|From Aaron Miller | Illustrator | Designer|
We spent day two at the busy, busy six corners area of Wicker Park. The area has a six corners intersection, an el stop and a park with the block. Very much a deep end of the pool to paint in environment wise. Scott did a demo across from the park painting down a shady street. After the demo and a quick bite to eat at Sultan's Market for some falafel sandwiches I choose a spot under the el tracks in a very high traffic area. If you are not used to painting in public this can be very overwhelming. I quickly became more involved with trying to capture the scene in front of me rather than worry about people looking over my shoulder. I scrapped down 3-4 panels though that day. It was all about the learning process for me but Scott kept wanting me to keep my failed attempts.
We met at another six corners location at Grand, Milwaukee and Halsted. People from Chicago might know that's where the Funky Budah Lounge is. After the mornings demo I found a great spot near some overhead train tracks and an unexpected view of the Sears (Willis) Tower. After three days I was able to put everything into action and I managed to not scrape this one down.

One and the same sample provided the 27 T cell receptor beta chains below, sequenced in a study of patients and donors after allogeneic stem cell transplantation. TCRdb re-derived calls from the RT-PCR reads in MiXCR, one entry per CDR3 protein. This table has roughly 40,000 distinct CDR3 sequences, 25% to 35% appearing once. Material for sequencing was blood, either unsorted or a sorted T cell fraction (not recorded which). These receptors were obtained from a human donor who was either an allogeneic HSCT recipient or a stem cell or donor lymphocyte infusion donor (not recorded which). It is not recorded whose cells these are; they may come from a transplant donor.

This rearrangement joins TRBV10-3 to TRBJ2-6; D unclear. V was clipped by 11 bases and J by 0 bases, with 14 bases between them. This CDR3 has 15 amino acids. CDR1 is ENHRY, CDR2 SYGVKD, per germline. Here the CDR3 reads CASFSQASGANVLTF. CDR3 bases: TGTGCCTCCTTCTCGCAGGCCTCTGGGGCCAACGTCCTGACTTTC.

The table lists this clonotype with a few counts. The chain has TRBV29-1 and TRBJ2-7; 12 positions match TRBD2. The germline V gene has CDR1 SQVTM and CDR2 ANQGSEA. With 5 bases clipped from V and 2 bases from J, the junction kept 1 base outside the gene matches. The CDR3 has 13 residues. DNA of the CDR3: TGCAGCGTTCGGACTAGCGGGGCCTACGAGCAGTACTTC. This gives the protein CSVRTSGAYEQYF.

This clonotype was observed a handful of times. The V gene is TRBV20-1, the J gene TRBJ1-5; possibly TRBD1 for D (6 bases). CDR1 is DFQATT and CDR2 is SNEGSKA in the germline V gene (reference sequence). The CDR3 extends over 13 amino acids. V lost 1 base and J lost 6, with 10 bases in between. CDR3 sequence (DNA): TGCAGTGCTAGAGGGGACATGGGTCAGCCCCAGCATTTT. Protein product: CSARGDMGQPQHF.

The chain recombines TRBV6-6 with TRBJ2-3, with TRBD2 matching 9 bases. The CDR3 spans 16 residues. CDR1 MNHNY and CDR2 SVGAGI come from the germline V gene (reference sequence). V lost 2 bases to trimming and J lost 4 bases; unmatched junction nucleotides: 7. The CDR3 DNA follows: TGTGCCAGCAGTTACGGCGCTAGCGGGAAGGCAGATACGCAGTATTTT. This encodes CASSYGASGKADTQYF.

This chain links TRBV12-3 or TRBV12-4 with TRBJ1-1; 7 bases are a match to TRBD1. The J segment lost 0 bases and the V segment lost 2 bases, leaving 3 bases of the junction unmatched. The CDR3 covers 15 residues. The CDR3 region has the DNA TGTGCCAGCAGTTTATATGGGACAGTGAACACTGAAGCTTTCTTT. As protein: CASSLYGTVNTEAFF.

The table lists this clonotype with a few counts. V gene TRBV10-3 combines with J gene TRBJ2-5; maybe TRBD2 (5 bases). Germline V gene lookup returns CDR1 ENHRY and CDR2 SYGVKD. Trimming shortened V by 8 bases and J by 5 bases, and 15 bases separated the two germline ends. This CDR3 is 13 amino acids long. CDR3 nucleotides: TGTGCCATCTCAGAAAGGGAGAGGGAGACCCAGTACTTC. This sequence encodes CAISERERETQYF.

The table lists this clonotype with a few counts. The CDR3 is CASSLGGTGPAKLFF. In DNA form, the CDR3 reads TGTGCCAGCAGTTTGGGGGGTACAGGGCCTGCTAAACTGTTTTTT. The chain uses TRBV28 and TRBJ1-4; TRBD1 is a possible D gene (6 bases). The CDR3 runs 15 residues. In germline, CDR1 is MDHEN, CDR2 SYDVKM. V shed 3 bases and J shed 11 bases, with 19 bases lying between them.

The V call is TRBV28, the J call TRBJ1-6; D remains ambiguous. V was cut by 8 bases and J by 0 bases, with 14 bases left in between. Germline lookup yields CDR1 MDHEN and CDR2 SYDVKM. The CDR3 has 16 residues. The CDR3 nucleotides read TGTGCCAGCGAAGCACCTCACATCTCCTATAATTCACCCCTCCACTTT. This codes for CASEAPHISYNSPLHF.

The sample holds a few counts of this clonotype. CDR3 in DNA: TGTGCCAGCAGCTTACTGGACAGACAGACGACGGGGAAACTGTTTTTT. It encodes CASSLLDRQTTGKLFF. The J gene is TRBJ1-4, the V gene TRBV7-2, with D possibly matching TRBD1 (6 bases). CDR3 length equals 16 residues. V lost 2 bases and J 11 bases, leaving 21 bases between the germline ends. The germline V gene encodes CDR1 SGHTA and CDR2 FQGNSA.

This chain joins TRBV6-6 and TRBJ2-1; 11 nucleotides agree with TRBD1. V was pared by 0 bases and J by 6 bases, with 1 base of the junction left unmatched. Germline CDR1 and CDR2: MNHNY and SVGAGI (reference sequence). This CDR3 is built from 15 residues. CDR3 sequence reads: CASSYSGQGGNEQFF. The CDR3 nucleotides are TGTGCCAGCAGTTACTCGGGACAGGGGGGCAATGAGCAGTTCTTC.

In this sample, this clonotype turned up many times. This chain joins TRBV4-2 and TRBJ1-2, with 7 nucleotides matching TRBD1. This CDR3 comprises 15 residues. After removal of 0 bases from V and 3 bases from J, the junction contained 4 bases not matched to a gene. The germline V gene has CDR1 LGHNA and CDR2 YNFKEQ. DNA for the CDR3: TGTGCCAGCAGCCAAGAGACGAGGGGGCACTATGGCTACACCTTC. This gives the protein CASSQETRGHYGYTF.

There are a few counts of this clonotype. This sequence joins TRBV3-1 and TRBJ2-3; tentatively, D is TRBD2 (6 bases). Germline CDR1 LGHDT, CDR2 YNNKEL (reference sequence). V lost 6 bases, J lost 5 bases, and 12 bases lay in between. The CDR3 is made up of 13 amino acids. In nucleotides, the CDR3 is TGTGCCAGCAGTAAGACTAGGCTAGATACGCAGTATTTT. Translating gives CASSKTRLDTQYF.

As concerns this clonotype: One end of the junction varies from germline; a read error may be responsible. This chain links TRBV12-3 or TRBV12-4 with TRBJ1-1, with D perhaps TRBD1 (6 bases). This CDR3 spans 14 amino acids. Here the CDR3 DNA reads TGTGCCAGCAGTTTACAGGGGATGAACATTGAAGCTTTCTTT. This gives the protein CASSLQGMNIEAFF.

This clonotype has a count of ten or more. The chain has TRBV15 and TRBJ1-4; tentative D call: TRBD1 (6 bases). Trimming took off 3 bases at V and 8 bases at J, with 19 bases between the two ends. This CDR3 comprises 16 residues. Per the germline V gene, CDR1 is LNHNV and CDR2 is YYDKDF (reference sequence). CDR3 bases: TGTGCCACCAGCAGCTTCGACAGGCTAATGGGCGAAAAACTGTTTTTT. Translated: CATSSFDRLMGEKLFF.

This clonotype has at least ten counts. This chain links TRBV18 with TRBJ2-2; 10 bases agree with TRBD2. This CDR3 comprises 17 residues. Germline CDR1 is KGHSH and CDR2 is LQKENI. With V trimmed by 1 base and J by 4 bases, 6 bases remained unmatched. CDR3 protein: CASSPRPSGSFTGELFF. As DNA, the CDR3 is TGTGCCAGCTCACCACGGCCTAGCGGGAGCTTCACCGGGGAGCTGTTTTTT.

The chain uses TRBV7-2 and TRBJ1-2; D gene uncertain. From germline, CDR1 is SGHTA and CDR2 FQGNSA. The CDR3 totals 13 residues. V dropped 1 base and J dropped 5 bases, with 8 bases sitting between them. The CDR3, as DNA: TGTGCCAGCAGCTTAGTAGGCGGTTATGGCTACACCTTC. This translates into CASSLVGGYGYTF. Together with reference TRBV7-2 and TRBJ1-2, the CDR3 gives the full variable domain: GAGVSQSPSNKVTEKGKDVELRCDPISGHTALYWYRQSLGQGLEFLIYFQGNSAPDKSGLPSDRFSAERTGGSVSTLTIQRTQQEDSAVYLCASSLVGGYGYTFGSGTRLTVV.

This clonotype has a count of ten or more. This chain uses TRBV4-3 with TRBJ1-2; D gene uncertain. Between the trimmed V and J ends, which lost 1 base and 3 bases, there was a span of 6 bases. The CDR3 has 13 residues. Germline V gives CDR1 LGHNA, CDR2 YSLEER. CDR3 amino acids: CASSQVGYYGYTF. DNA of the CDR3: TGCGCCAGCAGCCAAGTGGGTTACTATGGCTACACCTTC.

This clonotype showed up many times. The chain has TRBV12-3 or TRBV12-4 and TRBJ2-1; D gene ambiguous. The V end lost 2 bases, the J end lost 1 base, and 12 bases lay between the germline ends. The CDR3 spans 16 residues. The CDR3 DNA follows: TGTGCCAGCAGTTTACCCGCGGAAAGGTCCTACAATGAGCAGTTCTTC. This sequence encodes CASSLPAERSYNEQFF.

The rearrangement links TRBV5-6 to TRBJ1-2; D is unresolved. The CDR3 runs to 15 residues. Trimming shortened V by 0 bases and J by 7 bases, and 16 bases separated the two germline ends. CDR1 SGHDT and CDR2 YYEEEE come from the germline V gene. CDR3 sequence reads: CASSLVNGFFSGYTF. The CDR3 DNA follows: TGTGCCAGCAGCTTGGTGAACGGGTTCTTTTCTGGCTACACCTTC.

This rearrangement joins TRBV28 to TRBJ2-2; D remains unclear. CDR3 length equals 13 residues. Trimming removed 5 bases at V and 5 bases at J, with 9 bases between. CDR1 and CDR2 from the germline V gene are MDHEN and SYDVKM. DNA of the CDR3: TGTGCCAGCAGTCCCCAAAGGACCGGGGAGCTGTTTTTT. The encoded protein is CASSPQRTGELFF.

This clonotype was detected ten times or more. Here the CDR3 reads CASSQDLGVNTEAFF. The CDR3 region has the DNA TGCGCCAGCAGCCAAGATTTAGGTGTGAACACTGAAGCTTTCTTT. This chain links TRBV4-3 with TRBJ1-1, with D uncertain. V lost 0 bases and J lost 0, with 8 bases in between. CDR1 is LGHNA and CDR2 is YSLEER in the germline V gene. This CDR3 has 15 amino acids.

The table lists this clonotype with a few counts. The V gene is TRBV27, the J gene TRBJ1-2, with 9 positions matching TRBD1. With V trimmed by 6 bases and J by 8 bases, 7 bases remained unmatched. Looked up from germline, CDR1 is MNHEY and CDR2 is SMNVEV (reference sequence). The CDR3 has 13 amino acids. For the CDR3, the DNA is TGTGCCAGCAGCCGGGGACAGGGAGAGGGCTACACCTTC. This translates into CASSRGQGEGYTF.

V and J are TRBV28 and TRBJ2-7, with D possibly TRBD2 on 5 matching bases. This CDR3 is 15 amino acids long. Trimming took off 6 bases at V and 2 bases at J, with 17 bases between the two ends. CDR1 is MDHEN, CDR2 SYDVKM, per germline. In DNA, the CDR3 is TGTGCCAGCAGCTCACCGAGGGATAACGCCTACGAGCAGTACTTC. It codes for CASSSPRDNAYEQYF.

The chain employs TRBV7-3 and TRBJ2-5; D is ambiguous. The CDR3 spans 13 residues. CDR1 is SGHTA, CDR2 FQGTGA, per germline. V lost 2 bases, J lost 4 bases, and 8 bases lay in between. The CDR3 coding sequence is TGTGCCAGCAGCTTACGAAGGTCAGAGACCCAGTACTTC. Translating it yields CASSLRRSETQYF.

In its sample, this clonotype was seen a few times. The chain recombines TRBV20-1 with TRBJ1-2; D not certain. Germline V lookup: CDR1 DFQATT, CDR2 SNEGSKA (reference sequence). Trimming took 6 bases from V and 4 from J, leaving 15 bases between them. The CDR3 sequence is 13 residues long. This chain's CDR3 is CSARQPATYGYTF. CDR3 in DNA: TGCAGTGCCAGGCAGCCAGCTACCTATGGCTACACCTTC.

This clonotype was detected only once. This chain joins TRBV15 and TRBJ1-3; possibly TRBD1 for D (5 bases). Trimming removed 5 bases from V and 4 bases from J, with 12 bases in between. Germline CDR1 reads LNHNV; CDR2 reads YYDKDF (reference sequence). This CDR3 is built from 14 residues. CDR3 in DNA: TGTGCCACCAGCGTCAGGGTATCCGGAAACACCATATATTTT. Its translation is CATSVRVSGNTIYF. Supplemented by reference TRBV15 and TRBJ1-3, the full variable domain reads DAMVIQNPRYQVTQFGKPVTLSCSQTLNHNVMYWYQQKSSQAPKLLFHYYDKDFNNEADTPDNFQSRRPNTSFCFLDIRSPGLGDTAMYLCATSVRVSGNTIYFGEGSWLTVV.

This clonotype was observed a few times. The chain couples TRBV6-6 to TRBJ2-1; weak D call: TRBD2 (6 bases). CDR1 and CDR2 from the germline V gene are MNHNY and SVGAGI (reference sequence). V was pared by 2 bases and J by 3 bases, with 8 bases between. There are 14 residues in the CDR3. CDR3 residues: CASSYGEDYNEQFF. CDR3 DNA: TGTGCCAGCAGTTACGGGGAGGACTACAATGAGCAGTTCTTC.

There are some interesting things that you pretty much do for any painting you approach but that are really key for painting on location. Really locking in your composition really is key. Once you start painting the world keeps spinning and the light moves. So, once you've locked some stuff in you can still capture the original scene. And repeating patterns is really key as well. We're talking about things that keep moving, like people and cars. But, they will keep showing in in the spots you want them to! The car for instance is 2-3 cars over the course of the painting. I was bummed the first time it moved and I only had a few details painted. But 10 minutes later another similar car took it's place, and another an hour later.
Painting in the city is fun but its one of the most challenging things as a painter you can do.